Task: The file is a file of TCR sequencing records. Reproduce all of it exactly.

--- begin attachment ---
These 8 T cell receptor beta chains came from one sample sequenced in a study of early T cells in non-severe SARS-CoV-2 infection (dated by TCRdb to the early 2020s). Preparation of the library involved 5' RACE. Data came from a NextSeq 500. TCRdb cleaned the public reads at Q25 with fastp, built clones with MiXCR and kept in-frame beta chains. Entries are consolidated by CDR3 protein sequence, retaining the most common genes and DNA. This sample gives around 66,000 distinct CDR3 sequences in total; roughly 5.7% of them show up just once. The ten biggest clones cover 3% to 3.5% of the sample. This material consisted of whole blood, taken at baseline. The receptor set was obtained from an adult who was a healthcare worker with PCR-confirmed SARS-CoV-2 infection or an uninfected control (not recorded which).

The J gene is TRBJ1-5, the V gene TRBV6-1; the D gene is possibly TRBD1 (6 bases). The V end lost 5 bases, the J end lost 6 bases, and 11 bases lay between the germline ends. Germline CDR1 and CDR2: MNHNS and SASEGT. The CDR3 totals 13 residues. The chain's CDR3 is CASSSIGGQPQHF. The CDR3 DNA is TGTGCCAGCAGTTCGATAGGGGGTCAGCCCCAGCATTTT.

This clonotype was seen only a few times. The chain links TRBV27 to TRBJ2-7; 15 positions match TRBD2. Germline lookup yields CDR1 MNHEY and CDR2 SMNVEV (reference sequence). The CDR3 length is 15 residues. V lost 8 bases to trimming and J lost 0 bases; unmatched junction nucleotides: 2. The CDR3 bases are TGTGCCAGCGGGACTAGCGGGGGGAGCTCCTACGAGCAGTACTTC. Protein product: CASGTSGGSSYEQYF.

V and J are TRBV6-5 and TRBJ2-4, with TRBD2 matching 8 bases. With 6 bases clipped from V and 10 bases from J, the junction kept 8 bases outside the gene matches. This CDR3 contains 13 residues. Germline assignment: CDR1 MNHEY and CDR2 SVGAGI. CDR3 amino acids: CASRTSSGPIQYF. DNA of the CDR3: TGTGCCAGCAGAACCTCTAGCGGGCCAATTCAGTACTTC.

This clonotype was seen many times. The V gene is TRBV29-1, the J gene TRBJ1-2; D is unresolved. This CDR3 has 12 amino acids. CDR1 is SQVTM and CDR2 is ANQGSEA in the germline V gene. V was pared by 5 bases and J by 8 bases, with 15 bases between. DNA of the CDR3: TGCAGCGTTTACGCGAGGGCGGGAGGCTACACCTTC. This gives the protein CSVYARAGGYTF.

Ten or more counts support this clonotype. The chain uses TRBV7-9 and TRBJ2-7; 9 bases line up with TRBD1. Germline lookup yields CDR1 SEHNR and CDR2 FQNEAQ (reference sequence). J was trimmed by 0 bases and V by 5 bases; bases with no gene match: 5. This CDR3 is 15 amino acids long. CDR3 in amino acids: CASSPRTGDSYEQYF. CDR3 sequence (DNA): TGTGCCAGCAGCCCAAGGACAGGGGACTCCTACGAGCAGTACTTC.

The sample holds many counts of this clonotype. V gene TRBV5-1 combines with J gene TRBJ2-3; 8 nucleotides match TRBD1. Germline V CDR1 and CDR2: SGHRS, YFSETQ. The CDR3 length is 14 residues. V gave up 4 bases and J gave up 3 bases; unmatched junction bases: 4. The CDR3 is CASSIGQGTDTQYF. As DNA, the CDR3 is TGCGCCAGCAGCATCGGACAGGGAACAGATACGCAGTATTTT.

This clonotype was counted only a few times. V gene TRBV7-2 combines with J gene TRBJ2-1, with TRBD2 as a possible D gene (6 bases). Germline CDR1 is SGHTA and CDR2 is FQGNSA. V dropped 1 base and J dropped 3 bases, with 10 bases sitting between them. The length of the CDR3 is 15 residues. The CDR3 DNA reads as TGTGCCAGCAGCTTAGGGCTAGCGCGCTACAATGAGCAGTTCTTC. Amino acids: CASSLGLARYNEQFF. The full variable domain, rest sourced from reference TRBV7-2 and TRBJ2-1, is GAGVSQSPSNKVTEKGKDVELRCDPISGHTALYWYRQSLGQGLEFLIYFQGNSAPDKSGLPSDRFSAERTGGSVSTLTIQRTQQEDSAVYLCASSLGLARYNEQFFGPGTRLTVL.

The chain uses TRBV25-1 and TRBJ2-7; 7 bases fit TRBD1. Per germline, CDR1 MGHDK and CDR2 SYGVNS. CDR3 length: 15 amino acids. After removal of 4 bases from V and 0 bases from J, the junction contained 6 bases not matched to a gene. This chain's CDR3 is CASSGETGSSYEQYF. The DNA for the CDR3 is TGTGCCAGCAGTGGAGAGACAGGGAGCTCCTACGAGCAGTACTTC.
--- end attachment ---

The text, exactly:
These 8 T cell receptor beta chains came from one sample sequenced in a study of early T cells in non-severe SARS-CoV-2 infection (dated by TCRdb to the early 2020s). Preparation of the library involved 5' RACE. Data came from a NextSeq 500. TCRdb cleaned the public reads at Q25 with fastp, built clones with MiXCR and kept in-frame beta chains. Entries are consolidated by CDR3 protein sequence, retaining the most common genes and DNA. This sample gives around 66,000 distinct CDR3 sequences in total; roughly 5.7% of them show up just once. The ten biggest clones cover 3% to 3.5% of the sample. This material consisted of whole blood, taken at baseline. The receptor set was obtained from an adult who was a healthcare worker with PCR-confirmed SARS-CoV-2 infection or an uninfected control (not recorded which).

The J gene is TRBJ1-5, the V gene TRBV6-1; the D gene is possibly TRBD1 (6 bases). The V end lost 5 bases, the J end lost 6 bases, and 11 bases lay between the germline ends. Germline CDR1 and CDR2: MNHNS and SASEGT. The CDR3 totals 13 residues. The chain's CDR3 is CASSSIGGQPQHF. The CDR3 DNA is TGTGCCAGCAGTTCGATAGGGGGTCAGCCCCAGCATTTT.

This clonotype was seen only a few times. The chain links TRBV27 to TRBJ2-7; 15 positions match TRBD2. Germline lookup yields CDR1 MNHEY and CDR2 SMNVEV (reference sequence). The CDR3 length is 15 residues. V lost 8 bases to trimming and J lost 0 bases; unmatched junction nucleotides: 2. The CDR3 bases are TGTGCCAGCGGGACTAGCGGGGGGAGCTCCTACGAGCAGTACTTC. Protein product: CASGTSGGSSYEQYF.

V and J are TRBV6-5 and TRBJ2-4, with TRBD2 matching 8 bases. With 6 bases clipped from V and 10 bases from J, the junction kept 8 bases outside the gene matches. This CDR3 contains 13 residues. Germline assignment: CDR1 MNHEY and CDR2 SVGAGI. CDR3 amino acids: CASRTSSGPIQYF. DNA of the CDR3: TGTGCCAGCAGAACCTCTAGCGGGCCAATTCAGTACTTC.

This clonotype was seen many times. The V gene is TRBV29-1, the J gene TRBJ1-2; D is unresolved. This CDR3 has 12 amino acids. CDR1 is SQVTM and CDR2 is ANQGSEA in the germline V gene. V was pared by 5 bases and J by 8 bases, with 15 bases between. DNA of the CDR3: TGCAGCGTTTACGCGAGGGCGGGAGGCTACACCTTC. This gives the protein CSVYARAGGYTF.

Ten or more counts support this clonotype. The chain uses TRBV7-9 and TRBJ2-7; 9 bases line up with TRBD1. Germline lookup yields CDR1 SEHNR and CDR2 FQNEAQ (reference sequence). J was trimmed by 0 bases and V by 5 bases; bases with no gene match: 5. This CDR3 is 15 amino acids long. CDR3 in amino acids: CASSPRTGDSYEQYF. CDR3 sequence (DNA): TGTGCCAGCAGCCCAAGGACAGGGGACTCCTACGAGCAGTACTTC.

The sample holds many counts of this clonotype. V gene TRBV5-1 combines with J gene TRBJ2-3; 8 nucleotides match TRBD1. Germline V CDR1 and CDR2: SGHRS, YFSETQ. The CDR3 length is 14 residues. V gave up 4 bases and J gave up 3 bases; unmatched junction bases: 4. The CDR3 is CASSIGQGTDTQYF. As DNA, the CDR3 is TGCGCCAGCAGCATCGGACAGGGAACAGATACGCAGTATTTT.

This clonotype was counted only a few times. V gene TRBV7-2 combines with J gene TRBJ2-1, with TRBD2 as a possible D gene (6 bases). Germline CDR1 is SGHTA and CDR2 is FQGNSA. V dropped 1 base and J dropped 3 bases, with 10 bases sitting between them. The length of the CDR3 is 15 residues. The CDR3 DNA reads as TGTGCCAGCAGCTTAGGGCTAGCGCGCTACAATGAGCAGTTCTTC. Amino acids: CASSLGLARYNEQFF. The full variable domain, rest sourced from reference TRBV7-2 and TRBJ2-1, is GAGVSQSPSNKVTEKGKDVELRCDPISGHTALYWYRQSLGQGLEFLIYFQGNSAPDKSGLPSDRFSAERTGGSVSTLTIQRTQQEDSAVYLCASSLGLARYNEQFFGPGTRLTVL.

The chain uses TRBV25-1 and TRBJ2-7; 7 bases fit TRBD1. Per germline, CDR1 MGHDK and CDR2 SYGVNS. CDR3 length: 15 amino acids. After removal of 4 bases from V and 0 bases from J, the junction contained 6 bases not matched to a gene. This chain's CDR3 is CASSGETGSSYEQYF. The DNA for the CDR3 is TGTGCCAGCAGTGGAGAGACAGGGAGCTCCTACGAGCAGTACTTC.